By Barack Obama
In the coming years, the United States and China face challenges that require fresh thinking and a change from the U.S. policy approach of the past eight years. How the [United States] and China meet these challenges, and the extent to which we can find common ground, will be important both for our own countries and for others in Asia and beyond.
China has achieved extraordinary, sustained growth over the past three decades. Hundreds of millions of people in China live better now than most thought possible even two decades ago.
But as China’s leaders acknowledge, China must make some basic adjustments if it is to continue sustained, shared economic growth. China must develop practices that are more environmentally sustainable and less energy intensive, that boost domestic consumption as an engine of growth, that enhance the social safety net, and that encourage indigenous technology innovation. Otherwise, the country’s future performance may fall well short of its potential.
The United States has the world’s largest and strongest economy, but we, too, must make serious adjustments in order to be competitive in the [twenty-first] century. We must end the fiscal irresponsibility of recent years that has led to record high deficits and a record low national savings rate. We must invest in infrastructure, education, health care, science and technology. And we must break our addiction to oil and launch a historic effort to transform our economy by investing in renewable technologies, energy efficiency and the next generation of clean vehicles. These initiatives will help lay the foundation for broad based, bottom-up economic growth that benefits all Americans and helps strengthen U.S.-China relations as well.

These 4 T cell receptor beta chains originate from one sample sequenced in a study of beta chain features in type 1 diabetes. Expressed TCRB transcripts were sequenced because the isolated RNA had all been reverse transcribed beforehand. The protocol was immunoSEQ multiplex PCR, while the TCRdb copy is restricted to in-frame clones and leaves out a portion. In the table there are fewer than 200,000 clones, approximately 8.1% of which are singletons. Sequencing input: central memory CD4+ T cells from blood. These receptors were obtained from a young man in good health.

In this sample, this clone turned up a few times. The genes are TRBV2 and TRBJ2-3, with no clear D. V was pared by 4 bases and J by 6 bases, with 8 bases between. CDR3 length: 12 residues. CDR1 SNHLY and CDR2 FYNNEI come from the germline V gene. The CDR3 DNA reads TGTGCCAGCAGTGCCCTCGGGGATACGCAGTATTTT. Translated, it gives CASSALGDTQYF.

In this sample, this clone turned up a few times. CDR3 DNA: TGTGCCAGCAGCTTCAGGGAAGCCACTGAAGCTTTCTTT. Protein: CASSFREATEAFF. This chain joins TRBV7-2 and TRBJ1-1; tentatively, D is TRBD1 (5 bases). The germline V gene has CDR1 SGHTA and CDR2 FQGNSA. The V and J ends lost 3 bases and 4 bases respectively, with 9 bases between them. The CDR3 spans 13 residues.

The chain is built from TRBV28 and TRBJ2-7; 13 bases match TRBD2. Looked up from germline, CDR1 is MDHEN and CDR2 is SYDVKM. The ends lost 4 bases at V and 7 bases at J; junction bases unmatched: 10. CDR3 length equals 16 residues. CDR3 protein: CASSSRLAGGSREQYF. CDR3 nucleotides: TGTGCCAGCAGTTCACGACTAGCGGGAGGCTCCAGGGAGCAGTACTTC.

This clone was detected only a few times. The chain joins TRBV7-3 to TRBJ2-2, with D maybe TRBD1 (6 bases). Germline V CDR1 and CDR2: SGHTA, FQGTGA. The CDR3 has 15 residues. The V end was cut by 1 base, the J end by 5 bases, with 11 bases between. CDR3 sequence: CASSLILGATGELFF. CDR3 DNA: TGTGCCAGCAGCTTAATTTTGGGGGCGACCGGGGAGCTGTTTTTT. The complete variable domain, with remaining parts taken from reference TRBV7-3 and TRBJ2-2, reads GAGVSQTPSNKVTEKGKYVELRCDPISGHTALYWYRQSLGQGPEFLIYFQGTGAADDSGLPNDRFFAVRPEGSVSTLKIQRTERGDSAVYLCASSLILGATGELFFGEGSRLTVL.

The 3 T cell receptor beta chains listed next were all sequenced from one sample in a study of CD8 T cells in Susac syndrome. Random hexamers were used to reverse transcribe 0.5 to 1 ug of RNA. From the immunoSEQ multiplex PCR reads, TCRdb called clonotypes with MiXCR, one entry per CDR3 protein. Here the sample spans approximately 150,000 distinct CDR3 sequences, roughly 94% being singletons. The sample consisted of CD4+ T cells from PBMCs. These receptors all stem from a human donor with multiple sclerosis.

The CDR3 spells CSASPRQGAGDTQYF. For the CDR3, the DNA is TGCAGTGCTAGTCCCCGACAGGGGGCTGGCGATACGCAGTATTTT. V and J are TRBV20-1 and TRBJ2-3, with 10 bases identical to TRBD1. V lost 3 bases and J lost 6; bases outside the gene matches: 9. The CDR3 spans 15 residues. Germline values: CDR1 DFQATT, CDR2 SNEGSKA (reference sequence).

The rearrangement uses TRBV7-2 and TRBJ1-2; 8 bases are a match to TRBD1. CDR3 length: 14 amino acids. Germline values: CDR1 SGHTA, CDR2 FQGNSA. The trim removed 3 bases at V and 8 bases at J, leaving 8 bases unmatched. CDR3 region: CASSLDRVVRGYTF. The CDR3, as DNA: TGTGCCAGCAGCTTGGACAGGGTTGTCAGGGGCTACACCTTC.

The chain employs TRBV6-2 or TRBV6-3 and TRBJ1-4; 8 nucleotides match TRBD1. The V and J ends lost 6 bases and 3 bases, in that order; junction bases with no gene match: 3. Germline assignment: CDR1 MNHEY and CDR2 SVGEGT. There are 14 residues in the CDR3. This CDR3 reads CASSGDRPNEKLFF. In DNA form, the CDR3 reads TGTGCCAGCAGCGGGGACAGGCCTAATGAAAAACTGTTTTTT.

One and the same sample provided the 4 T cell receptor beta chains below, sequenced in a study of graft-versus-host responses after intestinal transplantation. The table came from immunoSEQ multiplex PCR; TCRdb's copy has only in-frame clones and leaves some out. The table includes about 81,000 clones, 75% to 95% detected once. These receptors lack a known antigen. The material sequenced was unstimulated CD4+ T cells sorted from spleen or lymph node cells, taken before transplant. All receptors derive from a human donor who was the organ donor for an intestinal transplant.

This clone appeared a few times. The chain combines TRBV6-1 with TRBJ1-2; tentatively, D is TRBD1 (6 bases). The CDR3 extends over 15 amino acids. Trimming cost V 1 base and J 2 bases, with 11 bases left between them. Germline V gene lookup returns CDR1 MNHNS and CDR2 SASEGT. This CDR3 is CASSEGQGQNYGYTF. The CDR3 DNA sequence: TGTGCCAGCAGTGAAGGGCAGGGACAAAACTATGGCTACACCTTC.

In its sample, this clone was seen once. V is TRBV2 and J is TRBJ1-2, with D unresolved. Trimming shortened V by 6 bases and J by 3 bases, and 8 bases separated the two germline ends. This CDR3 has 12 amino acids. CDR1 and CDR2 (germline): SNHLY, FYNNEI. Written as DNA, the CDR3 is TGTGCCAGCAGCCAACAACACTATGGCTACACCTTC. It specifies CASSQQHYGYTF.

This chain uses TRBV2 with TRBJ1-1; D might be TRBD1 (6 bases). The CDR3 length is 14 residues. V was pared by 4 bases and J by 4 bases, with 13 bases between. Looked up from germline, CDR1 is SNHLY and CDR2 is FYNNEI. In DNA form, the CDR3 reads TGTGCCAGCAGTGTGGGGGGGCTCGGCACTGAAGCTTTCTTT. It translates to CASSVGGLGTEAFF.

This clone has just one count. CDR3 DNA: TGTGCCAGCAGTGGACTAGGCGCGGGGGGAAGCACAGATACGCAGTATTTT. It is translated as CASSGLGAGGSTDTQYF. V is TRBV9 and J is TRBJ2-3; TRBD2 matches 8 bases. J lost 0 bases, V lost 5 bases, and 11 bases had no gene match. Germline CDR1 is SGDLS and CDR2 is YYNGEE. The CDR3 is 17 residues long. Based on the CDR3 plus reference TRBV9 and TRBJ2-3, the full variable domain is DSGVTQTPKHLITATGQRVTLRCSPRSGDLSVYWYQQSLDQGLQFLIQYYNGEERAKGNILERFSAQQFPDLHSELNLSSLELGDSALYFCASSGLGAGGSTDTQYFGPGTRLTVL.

We know that America and China can accomplish much when we recognize our common interests. U.S. and Chinese cooperation in the Six Party Talks on the North Korean nuclear issue over the past few years makes clear that we can work together constructively, bilaterally and with others, to reduce tensions on even extraordinarily sensitive issues.